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    Intellectual property

    Genuine use: Market share: Non use: Trade marks: Creation of market share: Internal use of mark: Steps taken to bring mark to public’s attention: Class 3: Cosmetics: Distribution to agent: End-users: Token use: Internal use: External use: Sufficiency of use: Council directive 89/104 1988: Art.10 (1) Council Directive 89/104 1988: Art. 12 (1) Council directive 89/104 1988: s.46(1) Trade Marks Act 1994.

    In order to establish genuine use of a trade mark the proprietor had to show that use of the mark was directed to and had come to the attention of the consumer or end-user and was sufficient to maintain or create a share in the market for the goods in question. The fact that the use that had occurred was neither purely token nor purely internal did not necessarily mean it was genuine use within Council Directive 89/104.

    The appellant (M) resumed its appeal against a decision partially revoking the trade mark LABORATOIRE DE LA MER belonging to the respondent (G). The mark had been registered for over five years in Class 3 in respect of perfumes and cosmetics containing marine products. G had made minimal sales of goods to an agent but there was no evidence of any sales to the public. M had succeeded in its application to revoke the mark for non-use in respect of perfumes, and its appeal in respect of cosmetics (Re Laboratoires Goemar SA (2002) FSR 59) was referred to the European Court of Justice (C-259/02 La Mer Technology Inc v Laboratoires Goemar SA 2004/C94/27) for a ruling on the meaning of “genuine use” in Council Directive 89/104 Art.10 (1) and Art.12 (1) and in the Trade Marks Act 1994 s.46 (1). M submitted that genuine use had to be directed to and come to the attention of the consumer or end-user and be sufficient to maintain or create a share in the market for the goods in question and that, in the instant case, there was only evidence of internal use of the mark. G submitted that use that was neither purely token nor purely internal had occurred and it was not necessary to show that use of the mark had reached the end-user or consumer; and that importation and distribution to wholesalers or retailers was a sufficient indication of the proprietor’s intention to use the mark to create or preserve a share of the market of those goods.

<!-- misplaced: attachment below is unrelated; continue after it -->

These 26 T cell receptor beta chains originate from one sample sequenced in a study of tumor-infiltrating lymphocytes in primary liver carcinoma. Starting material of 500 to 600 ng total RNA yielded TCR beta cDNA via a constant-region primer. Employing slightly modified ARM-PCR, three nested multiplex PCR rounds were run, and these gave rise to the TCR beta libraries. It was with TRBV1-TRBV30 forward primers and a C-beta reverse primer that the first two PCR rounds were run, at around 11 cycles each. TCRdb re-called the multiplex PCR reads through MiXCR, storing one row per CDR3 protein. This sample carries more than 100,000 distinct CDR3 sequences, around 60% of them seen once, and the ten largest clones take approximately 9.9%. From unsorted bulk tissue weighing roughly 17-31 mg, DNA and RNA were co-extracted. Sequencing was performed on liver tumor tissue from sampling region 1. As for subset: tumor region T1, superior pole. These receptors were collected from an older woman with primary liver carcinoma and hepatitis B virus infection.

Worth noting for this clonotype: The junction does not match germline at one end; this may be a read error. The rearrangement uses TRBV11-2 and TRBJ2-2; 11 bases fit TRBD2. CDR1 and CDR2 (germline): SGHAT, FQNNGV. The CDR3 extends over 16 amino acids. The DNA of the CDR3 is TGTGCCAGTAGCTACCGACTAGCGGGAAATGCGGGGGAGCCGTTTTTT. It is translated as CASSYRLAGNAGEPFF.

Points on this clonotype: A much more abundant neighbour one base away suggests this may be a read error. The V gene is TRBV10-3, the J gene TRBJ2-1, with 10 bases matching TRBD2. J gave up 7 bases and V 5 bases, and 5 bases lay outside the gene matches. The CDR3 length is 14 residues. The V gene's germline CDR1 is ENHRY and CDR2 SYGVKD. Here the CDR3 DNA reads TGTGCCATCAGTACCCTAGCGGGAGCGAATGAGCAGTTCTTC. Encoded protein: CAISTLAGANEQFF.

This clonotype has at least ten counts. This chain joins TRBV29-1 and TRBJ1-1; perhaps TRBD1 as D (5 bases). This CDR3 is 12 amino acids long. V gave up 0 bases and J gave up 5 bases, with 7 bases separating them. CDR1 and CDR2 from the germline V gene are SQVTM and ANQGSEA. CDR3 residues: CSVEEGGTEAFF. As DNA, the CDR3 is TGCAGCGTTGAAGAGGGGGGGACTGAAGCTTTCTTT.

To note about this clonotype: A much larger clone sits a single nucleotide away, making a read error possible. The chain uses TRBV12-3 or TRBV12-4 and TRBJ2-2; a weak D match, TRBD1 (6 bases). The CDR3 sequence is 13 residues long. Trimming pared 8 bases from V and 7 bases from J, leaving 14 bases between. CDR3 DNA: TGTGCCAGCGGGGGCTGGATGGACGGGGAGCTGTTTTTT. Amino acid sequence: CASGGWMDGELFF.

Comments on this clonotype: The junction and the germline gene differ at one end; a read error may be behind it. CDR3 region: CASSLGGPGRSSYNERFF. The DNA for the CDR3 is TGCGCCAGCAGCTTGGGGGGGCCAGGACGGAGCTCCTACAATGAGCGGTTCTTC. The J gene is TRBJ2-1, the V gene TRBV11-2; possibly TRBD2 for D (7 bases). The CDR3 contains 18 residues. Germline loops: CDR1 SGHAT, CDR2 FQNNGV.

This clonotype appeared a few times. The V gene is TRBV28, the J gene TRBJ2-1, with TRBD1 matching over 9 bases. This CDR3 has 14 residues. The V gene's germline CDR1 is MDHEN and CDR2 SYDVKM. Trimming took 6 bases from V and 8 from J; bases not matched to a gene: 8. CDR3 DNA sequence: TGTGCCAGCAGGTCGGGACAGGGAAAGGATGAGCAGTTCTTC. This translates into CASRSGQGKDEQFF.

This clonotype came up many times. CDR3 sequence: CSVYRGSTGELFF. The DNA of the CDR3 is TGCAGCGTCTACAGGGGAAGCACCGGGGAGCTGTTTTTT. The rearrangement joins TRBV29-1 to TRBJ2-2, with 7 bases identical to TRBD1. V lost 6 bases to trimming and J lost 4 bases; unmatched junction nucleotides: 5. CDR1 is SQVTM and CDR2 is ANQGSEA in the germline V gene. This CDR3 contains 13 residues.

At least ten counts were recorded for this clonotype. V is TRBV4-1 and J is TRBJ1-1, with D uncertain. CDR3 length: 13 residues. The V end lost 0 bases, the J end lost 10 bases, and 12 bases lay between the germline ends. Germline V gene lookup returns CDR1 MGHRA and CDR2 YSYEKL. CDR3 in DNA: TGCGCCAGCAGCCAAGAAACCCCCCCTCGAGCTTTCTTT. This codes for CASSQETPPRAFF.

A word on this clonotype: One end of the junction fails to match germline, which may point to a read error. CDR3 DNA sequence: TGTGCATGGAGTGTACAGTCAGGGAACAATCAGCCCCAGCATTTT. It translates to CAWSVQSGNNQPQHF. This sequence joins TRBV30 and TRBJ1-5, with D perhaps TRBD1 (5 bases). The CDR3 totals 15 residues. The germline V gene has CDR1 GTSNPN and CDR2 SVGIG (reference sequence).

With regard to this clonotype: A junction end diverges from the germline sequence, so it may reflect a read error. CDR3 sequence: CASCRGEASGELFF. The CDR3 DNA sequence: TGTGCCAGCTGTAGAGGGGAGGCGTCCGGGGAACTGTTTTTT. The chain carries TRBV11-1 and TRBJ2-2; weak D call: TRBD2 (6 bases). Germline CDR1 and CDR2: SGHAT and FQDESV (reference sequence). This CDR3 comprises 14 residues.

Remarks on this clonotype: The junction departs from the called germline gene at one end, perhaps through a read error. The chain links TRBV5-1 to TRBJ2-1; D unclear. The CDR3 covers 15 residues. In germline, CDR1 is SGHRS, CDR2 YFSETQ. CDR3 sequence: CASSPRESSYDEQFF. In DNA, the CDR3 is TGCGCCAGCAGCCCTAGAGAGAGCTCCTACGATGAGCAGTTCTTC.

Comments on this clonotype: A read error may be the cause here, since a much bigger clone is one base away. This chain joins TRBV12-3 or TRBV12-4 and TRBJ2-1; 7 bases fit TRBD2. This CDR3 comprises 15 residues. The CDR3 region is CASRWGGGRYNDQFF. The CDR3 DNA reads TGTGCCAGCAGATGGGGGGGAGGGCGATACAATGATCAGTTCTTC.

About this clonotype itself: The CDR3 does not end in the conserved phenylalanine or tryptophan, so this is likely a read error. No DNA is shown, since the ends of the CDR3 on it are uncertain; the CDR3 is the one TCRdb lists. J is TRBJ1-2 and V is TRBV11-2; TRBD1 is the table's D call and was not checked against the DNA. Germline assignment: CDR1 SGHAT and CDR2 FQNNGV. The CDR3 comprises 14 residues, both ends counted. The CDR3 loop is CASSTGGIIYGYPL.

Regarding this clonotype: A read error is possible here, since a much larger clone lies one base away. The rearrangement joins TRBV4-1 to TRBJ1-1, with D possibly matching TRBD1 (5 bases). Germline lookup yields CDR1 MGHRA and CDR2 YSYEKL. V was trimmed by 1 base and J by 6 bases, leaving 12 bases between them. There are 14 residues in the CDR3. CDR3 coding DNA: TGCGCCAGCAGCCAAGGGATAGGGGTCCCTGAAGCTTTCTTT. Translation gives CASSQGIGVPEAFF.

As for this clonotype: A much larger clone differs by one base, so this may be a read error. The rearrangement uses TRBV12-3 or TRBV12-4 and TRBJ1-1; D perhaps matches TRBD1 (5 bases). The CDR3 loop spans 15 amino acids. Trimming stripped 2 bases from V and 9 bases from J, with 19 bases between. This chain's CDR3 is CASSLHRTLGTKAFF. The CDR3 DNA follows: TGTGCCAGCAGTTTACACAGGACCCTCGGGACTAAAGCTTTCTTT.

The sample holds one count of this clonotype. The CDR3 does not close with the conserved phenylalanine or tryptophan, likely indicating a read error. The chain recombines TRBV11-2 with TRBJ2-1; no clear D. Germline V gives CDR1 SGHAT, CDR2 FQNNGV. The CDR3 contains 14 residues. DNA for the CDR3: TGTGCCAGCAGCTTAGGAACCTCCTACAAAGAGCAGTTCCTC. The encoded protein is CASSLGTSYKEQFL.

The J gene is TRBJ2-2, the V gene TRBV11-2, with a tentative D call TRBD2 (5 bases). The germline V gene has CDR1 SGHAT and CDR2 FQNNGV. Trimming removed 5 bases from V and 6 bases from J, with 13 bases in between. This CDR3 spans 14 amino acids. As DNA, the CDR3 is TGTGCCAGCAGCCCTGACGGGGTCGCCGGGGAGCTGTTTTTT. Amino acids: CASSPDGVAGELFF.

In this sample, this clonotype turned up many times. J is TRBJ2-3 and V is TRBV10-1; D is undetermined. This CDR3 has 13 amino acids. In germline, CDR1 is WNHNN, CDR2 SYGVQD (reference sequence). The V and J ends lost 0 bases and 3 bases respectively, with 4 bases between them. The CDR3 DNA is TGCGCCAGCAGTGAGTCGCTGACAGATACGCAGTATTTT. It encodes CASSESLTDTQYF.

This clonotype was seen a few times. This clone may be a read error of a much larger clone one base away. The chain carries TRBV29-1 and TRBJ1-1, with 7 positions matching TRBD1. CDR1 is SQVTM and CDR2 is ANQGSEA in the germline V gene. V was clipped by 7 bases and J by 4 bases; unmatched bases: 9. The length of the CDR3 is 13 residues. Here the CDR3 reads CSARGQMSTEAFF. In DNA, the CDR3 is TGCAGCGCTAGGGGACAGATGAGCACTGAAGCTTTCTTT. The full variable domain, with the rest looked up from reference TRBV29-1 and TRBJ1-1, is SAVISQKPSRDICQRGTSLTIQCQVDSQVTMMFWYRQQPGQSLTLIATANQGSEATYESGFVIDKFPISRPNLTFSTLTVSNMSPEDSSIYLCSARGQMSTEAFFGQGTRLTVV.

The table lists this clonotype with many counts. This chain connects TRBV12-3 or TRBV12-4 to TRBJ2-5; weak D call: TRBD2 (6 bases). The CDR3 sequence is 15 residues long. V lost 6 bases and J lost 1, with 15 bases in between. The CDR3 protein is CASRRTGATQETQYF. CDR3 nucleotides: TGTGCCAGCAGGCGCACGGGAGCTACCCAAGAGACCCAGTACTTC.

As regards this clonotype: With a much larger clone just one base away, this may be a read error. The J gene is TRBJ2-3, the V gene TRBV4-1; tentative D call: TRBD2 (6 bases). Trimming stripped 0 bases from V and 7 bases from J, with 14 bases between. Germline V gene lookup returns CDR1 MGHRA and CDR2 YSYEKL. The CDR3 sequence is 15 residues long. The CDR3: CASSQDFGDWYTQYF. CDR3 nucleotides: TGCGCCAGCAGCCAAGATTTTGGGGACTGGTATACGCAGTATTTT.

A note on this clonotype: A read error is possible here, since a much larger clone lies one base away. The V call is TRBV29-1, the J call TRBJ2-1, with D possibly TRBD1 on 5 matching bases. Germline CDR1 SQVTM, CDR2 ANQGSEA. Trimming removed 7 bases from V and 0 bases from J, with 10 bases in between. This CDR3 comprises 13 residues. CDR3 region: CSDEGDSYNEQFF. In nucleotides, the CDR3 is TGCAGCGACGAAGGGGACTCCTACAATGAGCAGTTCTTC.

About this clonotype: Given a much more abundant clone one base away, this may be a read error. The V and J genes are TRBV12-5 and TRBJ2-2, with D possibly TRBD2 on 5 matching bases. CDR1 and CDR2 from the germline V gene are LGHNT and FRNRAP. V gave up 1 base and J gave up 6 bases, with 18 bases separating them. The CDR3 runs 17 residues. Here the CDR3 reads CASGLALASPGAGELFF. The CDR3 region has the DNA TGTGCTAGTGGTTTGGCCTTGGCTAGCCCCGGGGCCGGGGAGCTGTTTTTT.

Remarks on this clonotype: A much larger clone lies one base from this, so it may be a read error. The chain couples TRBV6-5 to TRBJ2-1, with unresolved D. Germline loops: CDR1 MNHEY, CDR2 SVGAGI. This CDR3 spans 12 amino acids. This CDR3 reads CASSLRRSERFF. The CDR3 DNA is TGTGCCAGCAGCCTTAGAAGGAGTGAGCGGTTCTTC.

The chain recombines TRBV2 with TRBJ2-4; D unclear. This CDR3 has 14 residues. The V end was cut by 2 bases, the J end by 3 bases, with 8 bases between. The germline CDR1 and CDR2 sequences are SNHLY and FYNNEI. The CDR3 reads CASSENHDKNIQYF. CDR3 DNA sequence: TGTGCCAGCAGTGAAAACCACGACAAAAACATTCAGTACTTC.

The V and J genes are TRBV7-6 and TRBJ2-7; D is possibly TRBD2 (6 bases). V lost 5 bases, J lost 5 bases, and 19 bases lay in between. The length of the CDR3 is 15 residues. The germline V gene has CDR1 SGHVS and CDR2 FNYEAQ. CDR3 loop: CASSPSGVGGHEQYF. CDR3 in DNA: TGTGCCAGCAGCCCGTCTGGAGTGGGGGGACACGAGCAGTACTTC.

HELD: Whether the proven use amounted to genuine use depended on all the circumstances including the characteristics of the market and of the products in question, and the frequency or regularity of use of the mark. Minimal use would be sufficient if, in the market concerned, the proven use were considered sufficient to preserve or create a market share for the goods. The fact that the proprietor of the mark had every intention of using the mark in the market for the goods protected by it was in itself not sufficient. The test was objective except where it was shown that the purpose of the use (which would invariably be minimal) was solely to preserve the mark, case C-40/01 Ansul BV v Ajax Branbeveiligin BV [2003] R.P.C 40 applied. In the instant case there was no evidence that the products were offered for sale to the public or that other steps were taken to bring the mark to the public’s attention so as even to start to create a share in the market.

    Appeal allowed.

    In the matter of UK registered trade marks nos. 1338514 & 1402537 in the name of Laboratoires Goemar SA & In the matter of applications for revocation thereof nos. 10073 & 10074 by La Mer Technology Inc sub nom La Mer Technology Inc v Laboratoires Goemar SA (2004)

    Lawtel: 17.1.05